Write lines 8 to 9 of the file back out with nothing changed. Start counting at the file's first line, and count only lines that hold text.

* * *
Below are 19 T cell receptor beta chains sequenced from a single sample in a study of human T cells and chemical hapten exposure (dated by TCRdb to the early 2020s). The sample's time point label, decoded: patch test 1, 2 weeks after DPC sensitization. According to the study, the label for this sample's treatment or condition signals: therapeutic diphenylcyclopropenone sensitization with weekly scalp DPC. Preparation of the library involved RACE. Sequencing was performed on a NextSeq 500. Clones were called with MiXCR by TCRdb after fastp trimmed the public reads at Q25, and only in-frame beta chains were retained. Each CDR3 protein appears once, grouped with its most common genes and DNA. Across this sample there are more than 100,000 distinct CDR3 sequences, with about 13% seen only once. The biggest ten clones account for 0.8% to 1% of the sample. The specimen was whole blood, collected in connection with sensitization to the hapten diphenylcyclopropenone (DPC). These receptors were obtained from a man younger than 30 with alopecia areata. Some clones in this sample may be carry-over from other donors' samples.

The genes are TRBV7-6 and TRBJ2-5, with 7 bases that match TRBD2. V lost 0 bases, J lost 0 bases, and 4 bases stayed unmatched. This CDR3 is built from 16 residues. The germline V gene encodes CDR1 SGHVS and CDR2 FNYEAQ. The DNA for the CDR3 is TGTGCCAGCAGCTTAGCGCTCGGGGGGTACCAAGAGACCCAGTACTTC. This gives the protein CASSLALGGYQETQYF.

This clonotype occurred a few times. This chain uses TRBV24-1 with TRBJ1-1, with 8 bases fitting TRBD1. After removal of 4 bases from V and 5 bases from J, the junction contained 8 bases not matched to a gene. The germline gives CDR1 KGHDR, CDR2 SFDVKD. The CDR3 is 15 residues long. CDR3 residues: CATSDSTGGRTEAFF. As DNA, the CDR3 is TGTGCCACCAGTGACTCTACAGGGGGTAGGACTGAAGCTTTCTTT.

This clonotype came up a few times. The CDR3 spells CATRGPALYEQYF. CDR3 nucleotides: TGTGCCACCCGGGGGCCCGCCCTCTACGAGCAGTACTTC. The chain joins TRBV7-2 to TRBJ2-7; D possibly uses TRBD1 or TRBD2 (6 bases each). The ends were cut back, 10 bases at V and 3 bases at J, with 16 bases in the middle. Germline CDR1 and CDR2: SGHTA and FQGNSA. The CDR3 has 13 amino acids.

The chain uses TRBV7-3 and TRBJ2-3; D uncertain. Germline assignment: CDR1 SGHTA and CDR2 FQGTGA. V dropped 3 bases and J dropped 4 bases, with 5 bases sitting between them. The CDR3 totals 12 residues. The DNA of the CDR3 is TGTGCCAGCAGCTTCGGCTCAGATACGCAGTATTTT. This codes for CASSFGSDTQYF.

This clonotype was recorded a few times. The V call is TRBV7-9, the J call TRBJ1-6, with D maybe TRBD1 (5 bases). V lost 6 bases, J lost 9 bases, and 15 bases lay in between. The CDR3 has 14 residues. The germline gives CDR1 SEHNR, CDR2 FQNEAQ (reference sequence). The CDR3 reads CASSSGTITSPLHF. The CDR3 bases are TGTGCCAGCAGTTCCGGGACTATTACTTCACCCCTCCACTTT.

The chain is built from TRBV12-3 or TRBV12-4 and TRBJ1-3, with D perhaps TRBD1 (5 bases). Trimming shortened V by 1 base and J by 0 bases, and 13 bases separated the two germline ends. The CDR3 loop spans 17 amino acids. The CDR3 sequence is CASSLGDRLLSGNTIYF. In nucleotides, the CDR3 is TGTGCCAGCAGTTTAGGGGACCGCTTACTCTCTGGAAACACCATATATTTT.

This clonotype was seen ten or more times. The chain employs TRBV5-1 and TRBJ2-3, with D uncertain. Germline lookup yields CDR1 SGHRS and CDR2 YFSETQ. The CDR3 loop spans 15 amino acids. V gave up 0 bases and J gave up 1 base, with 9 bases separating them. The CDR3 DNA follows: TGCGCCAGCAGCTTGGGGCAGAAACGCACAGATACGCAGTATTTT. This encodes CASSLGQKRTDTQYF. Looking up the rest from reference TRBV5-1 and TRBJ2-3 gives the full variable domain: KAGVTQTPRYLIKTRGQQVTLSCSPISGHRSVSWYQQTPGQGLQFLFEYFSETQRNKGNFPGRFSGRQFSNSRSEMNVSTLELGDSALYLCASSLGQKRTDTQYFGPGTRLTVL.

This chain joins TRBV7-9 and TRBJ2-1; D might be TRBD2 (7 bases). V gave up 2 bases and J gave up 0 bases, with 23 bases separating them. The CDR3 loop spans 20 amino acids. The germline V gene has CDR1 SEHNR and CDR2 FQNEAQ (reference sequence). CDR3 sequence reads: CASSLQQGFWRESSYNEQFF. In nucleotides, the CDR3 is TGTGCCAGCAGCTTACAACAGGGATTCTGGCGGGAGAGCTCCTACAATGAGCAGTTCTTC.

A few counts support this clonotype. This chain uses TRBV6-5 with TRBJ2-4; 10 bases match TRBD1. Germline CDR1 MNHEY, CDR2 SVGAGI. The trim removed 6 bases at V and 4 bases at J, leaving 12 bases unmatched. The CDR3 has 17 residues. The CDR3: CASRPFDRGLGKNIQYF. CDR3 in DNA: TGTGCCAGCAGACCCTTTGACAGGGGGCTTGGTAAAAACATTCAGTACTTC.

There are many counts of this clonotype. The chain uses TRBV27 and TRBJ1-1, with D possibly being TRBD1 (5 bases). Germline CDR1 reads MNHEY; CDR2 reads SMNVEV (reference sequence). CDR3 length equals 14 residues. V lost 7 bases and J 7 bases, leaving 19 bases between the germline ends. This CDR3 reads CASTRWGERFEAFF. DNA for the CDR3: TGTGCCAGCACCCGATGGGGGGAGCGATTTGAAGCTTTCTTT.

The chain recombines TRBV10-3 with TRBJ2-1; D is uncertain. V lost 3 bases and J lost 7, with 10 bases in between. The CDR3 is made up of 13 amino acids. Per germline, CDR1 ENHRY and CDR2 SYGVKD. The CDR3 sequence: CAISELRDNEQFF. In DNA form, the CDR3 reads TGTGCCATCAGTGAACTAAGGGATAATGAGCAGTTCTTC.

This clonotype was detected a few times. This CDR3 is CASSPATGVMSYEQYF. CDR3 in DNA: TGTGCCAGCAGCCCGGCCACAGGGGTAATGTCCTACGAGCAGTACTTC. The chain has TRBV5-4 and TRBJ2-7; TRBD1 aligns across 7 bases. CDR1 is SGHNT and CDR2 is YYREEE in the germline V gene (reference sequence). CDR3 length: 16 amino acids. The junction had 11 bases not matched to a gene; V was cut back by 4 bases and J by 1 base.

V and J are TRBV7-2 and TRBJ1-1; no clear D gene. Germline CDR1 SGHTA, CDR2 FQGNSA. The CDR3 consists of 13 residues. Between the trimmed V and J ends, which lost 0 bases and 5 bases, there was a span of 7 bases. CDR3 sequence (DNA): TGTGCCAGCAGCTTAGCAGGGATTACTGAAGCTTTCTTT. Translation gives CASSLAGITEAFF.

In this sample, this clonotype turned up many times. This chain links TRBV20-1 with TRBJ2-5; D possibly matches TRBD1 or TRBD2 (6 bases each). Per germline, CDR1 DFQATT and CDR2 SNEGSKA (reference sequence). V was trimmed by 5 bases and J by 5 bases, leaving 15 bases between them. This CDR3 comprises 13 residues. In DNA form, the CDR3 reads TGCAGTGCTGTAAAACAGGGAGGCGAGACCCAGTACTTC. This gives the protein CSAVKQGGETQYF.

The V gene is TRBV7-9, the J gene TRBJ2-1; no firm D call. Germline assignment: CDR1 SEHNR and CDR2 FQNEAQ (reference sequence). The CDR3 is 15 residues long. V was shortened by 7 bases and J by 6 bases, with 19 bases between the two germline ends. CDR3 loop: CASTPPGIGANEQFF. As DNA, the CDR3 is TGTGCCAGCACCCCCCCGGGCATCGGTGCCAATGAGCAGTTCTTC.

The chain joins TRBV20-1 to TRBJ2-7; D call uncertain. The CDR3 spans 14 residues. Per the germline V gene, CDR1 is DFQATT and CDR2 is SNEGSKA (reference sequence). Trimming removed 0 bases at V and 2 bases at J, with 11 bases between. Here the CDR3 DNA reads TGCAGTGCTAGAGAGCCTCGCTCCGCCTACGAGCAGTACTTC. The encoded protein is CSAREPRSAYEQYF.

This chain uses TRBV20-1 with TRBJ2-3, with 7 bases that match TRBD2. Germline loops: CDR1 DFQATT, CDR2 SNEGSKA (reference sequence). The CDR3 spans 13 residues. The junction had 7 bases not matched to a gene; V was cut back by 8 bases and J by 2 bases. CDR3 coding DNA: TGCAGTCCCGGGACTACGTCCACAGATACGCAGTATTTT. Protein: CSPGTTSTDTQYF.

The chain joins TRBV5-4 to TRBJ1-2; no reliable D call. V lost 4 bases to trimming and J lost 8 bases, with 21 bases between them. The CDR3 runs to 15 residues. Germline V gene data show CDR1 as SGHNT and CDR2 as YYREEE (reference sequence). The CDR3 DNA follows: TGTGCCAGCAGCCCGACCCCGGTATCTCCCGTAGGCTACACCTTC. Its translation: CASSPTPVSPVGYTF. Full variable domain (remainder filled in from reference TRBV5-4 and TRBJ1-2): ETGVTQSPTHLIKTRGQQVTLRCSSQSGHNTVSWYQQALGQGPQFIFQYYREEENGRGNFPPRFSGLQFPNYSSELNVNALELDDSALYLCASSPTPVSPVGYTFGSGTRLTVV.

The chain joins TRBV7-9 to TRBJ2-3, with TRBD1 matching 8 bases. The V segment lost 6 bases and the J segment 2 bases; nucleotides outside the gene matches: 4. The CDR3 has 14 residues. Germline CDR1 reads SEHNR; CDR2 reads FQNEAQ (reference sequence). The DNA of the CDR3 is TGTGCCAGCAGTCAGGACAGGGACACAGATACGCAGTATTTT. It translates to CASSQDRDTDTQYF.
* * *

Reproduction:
This clonotype was seen ten or more times. The chain employs TRBV5-1 and TRBJ2-3, with D uncertain. Germline lookup yields CDR1 SGHRS and CDR2 YFSETQ. The CDR3 loop spans 15 amino acids. V gave up 0 bases and J gave up 1 base, with 9 bases separating them. The CDR3 DNA follows: TGCGCCAGCAGCTTGGGGCAGAAACGCACAGATACGCAGTATTTT. This encodes CASSLGQKRTDTQYF. Looking up the rest from reference TRBV5-1 and TRBJ2-3 gives the full variable domain: KAGVTQTPRYLIKTRGQQVTLSCSPISGHRSVSWYQQTPGQGLQFLFEYFSETQRNKGNFPGRFSGRQFSNSRSEMNVSTLELGDSALYLCASSLGQKRTDTQYFGPGTRLTVL.

This chain joins TRBV7-9 and TRBJ2-1; D might be TRBD2 (7 bases). V gave up 2 bases and J gave up 0 bases, with 23 bases separating them. The CDR3 loop spans 20 amino acids. The germline V gene has CDR1 SEHNR and CDR2 FQNEAQ (reference sequence). CDR3 sequence reads: CASSLQQGFWRESSYNEQFF. In nucleotides, the CDR3 is TGTGCCAGCAGCTTACAACAGGGATTCTGGCGGGAGAGCTCCTACAATGAGCAGTTCTTC.